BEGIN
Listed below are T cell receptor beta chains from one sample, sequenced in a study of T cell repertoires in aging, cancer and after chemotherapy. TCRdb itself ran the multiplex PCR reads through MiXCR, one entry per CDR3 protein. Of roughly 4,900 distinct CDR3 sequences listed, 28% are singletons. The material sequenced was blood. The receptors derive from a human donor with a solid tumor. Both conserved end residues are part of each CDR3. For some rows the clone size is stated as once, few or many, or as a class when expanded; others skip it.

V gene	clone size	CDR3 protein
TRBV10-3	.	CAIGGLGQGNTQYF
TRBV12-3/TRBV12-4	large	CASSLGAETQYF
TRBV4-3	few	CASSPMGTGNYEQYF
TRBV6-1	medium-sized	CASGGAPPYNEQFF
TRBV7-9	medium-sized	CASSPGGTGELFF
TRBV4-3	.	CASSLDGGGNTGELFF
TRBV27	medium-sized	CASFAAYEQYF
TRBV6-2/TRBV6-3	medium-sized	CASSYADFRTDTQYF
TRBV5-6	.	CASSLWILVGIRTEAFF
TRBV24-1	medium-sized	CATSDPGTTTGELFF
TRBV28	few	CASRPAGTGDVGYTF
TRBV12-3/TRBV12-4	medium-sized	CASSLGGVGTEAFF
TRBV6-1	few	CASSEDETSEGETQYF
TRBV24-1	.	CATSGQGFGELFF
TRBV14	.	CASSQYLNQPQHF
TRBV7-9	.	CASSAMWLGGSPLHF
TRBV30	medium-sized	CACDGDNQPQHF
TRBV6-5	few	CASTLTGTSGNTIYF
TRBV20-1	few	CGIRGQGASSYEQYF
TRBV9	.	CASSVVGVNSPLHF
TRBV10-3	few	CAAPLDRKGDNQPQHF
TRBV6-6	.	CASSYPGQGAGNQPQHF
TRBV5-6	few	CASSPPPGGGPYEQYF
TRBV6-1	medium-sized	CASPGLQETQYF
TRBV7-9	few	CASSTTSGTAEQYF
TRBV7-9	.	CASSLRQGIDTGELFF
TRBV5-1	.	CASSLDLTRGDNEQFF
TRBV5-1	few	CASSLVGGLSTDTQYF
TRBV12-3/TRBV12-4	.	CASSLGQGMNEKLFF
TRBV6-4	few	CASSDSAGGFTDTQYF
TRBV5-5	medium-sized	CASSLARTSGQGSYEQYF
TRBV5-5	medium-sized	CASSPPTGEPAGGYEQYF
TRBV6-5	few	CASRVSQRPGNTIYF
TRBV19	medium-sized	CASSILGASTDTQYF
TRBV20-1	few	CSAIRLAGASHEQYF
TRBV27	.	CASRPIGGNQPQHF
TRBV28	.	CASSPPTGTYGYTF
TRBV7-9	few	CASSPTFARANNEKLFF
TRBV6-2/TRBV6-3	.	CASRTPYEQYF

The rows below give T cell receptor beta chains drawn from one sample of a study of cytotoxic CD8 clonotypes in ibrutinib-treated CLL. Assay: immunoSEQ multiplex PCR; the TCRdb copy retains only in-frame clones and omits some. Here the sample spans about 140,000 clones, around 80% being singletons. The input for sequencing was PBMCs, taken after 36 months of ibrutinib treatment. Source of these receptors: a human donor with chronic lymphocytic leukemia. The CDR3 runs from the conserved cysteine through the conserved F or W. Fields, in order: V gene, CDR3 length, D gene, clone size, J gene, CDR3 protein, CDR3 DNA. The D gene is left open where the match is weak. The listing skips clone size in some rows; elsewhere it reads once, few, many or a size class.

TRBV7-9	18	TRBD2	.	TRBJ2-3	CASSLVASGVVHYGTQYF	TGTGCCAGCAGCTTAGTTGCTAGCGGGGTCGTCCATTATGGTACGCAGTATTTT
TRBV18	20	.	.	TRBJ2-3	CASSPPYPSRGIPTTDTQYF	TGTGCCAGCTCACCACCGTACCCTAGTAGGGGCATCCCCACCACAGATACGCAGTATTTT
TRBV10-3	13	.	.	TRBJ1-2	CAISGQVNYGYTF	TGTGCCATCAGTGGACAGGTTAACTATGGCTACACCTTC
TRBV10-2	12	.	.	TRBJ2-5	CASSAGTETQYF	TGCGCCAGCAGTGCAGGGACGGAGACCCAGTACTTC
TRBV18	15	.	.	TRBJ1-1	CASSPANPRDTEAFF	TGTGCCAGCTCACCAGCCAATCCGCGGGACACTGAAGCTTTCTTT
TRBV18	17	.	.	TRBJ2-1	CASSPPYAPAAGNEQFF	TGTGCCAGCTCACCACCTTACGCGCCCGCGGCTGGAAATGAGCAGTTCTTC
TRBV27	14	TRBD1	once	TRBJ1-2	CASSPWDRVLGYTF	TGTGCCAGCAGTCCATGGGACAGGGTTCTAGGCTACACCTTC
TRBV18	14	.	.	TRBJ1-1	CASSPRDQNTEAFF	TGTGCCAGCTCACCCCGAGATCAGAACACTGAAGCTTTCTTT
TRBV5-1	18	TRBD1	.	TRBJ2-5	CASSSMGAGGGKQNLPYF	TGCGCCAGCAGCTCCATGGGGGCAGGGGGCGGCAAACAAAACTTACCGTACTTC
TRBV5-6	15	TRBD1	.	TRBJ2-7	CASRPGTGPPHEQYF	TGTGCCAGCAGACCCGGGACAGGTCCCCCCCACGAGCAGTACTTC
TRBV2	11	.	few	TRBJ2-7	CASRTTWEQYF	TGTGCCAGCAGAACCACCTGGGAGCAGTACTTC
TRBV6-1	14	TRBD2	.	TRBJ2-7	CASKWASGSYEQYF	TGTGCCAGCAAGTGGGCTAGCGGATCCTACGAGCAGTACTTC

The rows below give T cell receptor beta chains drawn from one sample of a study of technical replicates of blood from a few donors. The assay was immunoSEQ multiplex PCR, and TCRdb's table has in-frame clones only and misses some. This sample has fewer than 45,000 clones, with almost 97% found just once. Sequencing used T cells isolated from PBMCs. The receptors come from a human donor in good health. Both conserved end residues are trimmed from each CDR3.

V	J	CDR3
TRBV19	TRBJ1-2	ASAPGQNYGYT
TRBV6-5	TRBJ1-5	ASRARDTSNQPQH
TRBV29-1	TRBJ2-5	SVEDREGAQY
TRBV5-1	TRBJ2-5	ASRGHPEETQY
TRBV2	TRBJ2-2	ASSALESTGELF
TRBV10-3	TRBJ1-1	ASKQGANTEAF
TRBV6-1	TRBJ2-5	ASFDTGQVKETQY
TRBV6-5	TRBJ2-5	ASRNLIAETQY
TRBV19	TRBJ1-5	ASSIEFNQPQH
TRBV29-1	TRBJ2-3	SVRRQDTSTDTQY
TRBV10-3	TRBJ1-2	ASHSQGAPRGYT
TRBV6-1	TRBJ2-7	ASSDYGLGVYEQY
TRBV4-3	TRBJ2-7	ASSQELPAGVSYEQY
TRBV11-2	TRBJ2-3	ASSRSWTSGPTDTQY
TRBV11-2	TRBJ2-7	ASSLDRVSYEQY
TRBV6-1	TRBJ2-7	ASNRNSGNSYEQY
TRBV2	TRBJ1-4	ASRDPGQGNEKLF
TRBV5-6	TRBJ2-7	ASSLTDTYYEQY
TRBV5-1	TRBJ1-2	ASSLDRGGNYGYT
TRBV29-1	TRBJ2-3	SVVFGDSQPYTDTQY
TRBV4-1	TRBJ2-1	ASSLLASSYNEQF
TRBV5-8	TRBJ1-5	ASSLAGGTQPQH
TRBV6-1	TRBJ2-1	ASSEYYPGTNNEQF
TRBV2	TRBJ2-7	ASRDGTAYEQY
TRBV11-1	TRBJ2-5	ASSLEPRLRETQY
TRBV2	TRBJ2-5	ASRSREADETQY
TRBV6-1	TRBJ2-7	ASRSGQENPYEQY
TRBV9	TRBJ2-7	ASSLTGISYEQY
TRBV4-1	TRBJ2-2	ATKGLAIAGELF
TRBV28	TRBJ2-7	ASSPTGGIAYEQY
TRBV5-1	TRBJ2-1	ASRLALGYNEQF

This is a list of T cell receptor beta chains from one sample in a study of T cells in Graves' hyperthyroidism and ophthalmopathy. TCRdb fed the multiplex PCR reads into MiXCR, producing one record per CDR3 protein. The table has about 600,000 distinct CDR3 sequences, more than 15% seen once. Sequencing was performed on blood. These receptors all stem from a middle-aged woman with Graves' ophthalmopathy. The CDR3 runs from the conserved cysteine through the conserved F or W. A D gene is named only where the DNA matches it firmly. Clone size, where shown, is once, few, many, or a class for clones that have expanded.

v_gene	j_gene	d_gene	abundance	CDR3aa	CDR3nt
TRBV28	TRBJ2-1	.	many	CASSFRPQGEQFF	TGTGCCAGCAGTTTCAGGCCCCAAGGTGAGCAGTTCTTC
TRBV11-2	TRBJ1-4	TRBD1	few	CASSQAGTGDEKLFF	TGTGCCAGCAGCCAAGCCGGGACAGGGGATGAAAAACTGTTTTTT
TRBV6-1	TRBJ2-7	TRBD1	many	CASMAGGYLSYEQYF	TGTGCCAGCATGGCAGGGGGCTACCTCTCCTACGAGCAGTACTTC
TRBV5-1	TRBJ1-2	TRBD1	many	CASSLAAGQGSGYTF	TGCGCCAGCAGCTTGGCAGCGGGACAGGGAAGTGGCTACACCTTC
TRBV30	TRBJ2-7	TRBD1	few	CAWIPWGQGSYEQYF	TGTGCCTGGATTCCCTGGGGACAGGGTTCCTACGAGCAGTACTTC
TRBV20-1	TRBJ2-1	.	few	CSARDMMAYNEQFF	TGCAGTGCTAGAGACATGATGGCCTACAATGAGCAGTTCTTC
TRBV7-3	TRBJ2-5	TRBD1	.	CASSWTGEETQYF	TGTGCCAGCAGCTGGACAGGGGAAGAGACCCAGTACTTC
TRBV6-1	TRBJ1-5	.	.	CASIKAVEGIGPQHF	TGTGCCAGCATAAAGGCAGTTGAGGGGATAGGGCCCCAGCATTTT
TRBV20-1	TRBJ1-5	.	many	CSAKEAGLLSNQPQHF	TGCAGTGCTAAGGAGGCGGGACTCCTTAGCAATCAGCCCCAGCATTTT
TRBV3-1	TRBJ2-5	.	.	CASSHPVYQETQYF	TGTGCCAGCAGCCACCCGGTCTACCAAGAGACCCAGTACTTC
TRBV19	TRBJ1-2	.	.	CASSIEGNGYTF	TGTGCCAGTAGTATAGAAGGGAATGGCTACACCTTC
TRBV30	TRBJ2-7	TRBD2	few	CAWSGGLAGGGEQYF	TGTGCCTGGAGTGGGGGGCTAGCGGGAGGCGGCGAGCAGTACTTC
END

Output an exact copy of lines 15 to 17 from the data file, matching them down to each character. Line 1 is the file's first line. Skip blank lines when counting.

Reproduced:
TRBV6-1	few	CASSEDETSEGETQYF
TRBV24-1	.	CATSGQGFGELFF
TRBV14	.	CASSQYLNQPQHF